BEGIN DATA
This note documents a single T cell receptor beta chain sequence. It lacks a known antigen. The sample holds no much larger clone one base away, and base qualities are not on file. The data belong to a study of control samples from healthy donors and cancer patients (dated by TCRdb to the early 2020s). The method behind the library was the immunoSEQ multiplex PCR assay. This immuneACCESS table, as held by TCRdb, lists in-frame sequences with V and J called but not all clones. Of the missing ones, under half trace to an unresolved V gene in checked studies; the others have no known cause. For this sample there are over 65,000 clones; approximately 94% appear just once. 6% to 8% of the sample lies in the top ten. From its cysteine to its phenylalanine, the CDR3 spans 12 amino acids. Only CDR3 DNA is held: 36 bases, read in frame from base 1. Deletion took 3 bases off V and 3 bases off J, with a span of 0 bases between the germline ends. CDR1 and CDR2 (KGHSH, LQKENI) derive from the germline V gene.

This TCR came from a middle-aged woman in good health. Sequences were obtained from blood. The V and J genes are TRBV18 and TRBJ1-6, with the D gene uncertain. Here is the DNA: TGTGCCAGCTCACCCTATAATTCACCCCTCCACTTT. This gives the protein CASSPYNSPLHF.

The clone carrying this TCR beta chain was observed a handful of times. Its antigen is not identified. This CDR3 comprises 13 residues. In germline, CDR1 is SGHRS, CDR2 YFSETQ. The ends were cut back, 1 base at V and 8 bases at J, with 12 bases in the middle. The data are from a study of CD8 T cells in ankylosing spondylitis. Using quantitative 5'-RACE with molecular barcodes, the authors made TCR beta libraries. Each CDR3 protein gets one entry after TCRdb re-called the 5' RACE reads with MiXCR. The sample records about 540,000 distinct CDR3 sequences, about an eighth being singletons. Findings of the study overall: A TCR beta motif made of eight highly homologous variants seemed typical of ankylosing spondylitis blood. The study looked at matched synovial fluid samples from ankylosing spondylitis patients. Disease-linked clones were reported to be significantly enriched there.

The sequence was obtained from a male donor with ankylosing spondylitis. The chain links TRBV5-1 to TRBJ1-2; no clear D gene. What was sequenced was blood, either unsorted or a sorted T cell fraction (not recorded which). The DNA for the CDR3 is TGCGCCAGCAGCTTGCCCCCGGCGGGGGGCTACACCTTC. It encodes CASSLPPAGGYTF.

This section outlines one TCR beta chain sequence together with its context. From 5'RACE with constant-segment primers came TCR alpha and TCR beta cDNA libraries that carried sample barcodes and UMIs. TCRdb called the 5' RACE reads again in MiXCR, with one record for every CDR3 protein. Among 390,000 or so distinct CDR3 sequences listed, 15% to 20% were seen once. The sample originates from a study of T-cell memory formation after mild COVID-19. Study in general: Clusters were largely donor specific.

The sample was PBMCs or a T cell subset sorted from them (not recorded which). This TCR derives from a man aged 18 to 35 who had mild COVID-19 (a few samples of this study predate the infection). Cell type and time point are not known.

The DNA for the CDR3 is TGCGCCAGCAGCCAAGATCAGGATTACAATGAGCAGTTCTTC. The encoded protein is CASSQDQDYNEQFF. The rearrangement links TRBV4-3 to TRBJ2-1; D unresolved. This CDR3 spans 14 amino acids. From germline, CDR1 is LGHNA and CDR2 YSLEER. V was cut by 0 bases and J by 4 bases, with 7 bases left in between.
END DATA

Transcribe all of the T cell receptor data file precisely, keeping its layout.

This note documents a single T cell receptor beta chain sequence. It lacks a known antigen. The sample holds no much larger clone one base away, and base qualities are not on file. The data belong to a study of control samples from healthy donors and cancer patients (dated by TCRdb to the early 2020s). The method behind the library was the immunoSEQ multiplex PCR assay. This immuneACCESS table, as held by TCRdb, lists in-frame sequences with V and J called but not all clones. Of the missing ones, under half trace to an unresolved V gene in checked studies; the others have no known cause. For this sample there are over 65,000 clones; approximately 94% appear just once. 6% to 8% of the sample lies in the top ten. From its cysteine to its phenylalanine, the CDR3 spans 12 amino acids. Only CDR3 DNA is held: 36 bases, read in frame from base 1. Deletion took 3 bases off V and 3 bases off J, with a span of 0 bases between the germline ends. CDR1 and CDR2 (KGHSH, LQKENI) derive from the germline V gene.

This TCR came from a middle-aged woman in good health. Sequences were obtained from blood. The V and J genes are TRBV18 and TRBJ1-6, with the D gene uncertain. Here is the DNA: TGTGCCAGCTCACCCTATAATTCACCCCTCCACTTT. This gives the protein CASSPYNSPLHF.

The clone carrying this TCR beta chain was observed a handful of times. Its antigen is not identified. This CDR3 comprises 13 residues. In germline, CDR1 is SGHRS, CDR2 YFSETQ. The ends were cut back, 1 base at V and 8 bases at J, with 12 bases in the middle. The data are from a study of CD8 T cells in ankylosing spondylitis. Using quantitative 5'-RACE with molecular barcodes, the authors made TCR beta libraries. Each CDR3 protein gets one entry after TCRdb re-called the 5' RACE reads with MiXCR. The sample records about 540,000 distinct CDR3 sequences, about an eighth being singletons. Findings of the study overall: A TCR beta motif made of eight highly homologous variants seemed typical of ankylosing spondylitis blood. The study looked at matched synovial fluid samples from ankylosing spondylitis patients. Disease-linked clones were reported to be significantly enriched there.

The sequence was obtained from a male donor with ankylosing spondylitis. The chain links TRBV5-1 to TRBJ1-2; no clear D gene. What was sequenced was blood, either unsorted or a sorted T cell fraction (not recorded which). The DNA for the CDR3 is TGCGCCAGCAGCTTGCCCCCGGCGGGGGGCTACACCTTC. It encodes CASSLPPAGGYTF.

This section outlines one TCR beta chain sequence together with its context. From 5'RACE with constant-segment primers came TCR alpha and TCR beta cDNA libraries that carried sample barcodes and UMIs. TCRdb called the 5' RACE reads again in MiXCR, with one record for every CDR3 protein. Among 390,000 or so distinct CDR3 sequences listed, 15% to 20% were seen once. The sample originates from a study of T-cell memory formation after mild COVID-19. Study in general: Clusters were largely donor specific.

The sample was PBMCs or a T cell subset sorted from them (not recorded which). This TCR derives from a man aged 18 to 35 who had mild COVID-19 (a few samples of this study predate the infection). Cell type and time point are not known.

The DNA for the CDR3 is TGCGCCAGCAGCCAAGATCAGGATTACAATGAGCAGTTCTTC. The encoded protein is CASSQDQDYNEQFF. The rearrangement links TRBV4-3 to TRBJ2-1; D unresolved. This CDR3 spans 14 amino acids. From germline, CDR1 is LGHNA and CDR2 YSLEER. V was cut by 0 bases and J by 4 bases, with 7 bases left in between.